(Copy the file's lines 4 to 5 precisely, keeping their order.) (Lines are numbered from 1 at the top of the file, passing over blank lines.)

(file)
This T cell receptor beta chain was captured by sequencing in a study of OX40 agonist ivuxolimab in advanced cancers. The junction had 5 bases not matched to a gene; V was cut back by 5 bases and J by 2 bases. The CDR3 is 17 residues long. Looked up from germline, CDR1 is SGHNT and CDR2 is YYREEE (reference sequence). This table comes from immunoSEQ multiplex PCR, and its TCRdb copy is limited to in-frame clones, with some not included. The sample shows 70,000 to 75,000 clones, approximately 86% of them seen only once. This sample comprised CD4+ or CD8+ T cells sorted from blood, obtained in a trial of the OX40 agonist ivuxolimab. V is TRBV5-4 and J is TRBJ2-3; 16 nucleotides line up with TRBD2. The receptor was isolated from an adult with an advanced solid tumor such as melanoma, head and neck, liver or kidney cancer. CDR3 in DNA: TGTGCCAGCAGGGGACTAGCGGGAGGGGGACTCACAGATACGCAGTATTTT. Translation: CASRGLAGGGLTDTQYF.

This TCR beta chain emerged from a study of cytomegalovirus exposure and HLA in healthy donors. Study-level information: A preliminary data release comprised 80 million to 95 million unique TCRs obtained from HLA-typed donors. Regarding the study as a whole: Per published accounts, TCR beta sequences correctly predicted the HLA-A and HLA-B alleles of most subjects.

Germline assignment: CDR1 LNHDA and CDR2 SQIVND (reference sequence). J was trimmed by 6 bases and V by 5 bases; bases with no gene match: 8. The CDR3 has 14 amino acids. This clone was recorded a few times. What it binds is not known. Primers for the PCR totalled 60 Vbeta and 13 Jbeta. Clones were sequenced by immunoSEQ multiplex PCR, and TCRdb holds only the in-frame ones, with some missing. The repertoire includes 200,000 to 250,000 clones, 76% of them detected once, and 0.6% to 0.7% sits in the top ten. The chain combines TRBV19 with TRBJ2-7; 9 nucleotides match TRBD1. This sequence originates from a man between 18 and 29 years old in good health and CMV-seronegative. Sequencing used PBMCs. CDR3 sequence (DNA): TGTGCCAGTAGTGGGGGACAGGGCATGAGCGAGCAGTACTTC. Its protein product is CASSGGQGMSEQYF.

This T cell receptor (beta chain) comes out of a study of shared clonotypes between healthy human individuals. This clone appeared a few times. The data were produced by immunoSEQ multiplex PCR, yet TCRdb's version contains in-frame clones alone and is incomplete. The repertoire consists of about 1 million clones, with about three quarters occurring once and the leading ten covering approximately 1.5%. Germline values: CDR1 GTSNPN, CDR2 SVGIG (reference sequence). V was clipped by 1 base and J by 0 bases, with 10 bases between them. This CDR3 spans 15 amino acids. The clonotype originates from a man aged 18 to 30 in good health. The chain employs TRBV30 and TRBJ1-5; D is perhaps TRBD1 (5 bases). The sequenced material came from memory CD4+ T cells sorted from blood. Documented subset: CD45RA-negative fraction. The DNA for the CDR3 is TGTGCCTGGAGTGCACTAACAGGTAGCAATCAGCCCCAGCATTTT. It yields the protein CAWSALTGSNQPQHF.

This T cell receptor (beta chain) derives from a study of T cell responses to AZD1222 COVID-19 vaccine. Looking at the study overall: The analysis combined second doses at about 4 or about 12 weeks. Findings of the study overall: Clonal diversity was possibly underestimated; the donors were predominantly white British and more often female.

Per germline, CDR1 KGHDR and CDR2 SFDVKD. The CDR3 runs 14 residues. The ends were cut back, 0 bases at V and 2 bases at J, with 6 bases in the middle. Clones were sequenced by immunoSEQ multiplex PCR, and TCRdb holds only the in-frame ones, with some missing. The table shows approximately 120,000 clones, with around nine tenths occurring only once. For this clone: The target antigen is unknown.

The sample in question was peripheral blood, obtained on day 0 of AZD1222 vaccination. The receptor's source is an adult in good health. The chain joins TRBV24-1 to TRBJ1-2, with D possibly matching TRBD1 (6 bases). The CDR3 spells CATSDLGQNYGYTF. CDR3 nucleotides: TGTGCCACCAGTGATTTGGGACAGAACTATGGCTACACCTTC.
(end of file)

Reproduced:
This T cell receptor (beta chain) comes out of a study of shared clonotypes between healthy human individuals. This clone appeared a few times. The data were produced by immunoSEQ multiplex PCR, yet TCRdb's version contains in-frame clones alone and is incomplete. The repertoire consists of about 1 million clones, with about three quarters occurring once and the leading ten covering approximately 1.5%. Germline values: CDR1 GTSNPN, CDR2 SVGIG (reference sequence). V was clipped by 1 base and J by 0 bases, with 10 bases between them. This CDR3 spans 15 amino acids. The clonotype originates from a man aged 18 to 30 in good health. The chain employs TRBV30 and TRBJ1-5; D is perhaps TRBD1 (5 bases). The sequenced material came from memory CD4+ T cells sorted from blood. Documented subset: CD45RA-negative fraction. The DNA for the CDR3 is TGTGCCTGGAGTGCACTAACAGGTAGCAATCAGCCCCAGCATTTT. It yields the protein CAWSALTGSNQPQHF.

This T cell receptor (beta chain) derives from a study of T cell responses to AZD1222 COVID-19 vaccine. Looking at the study overall: The analysis combined second doses at about 4 or about 12 weeks. Findings of the study overall: Clonal diversity was possibly underestimated; the donors were predominantly white British and more often female.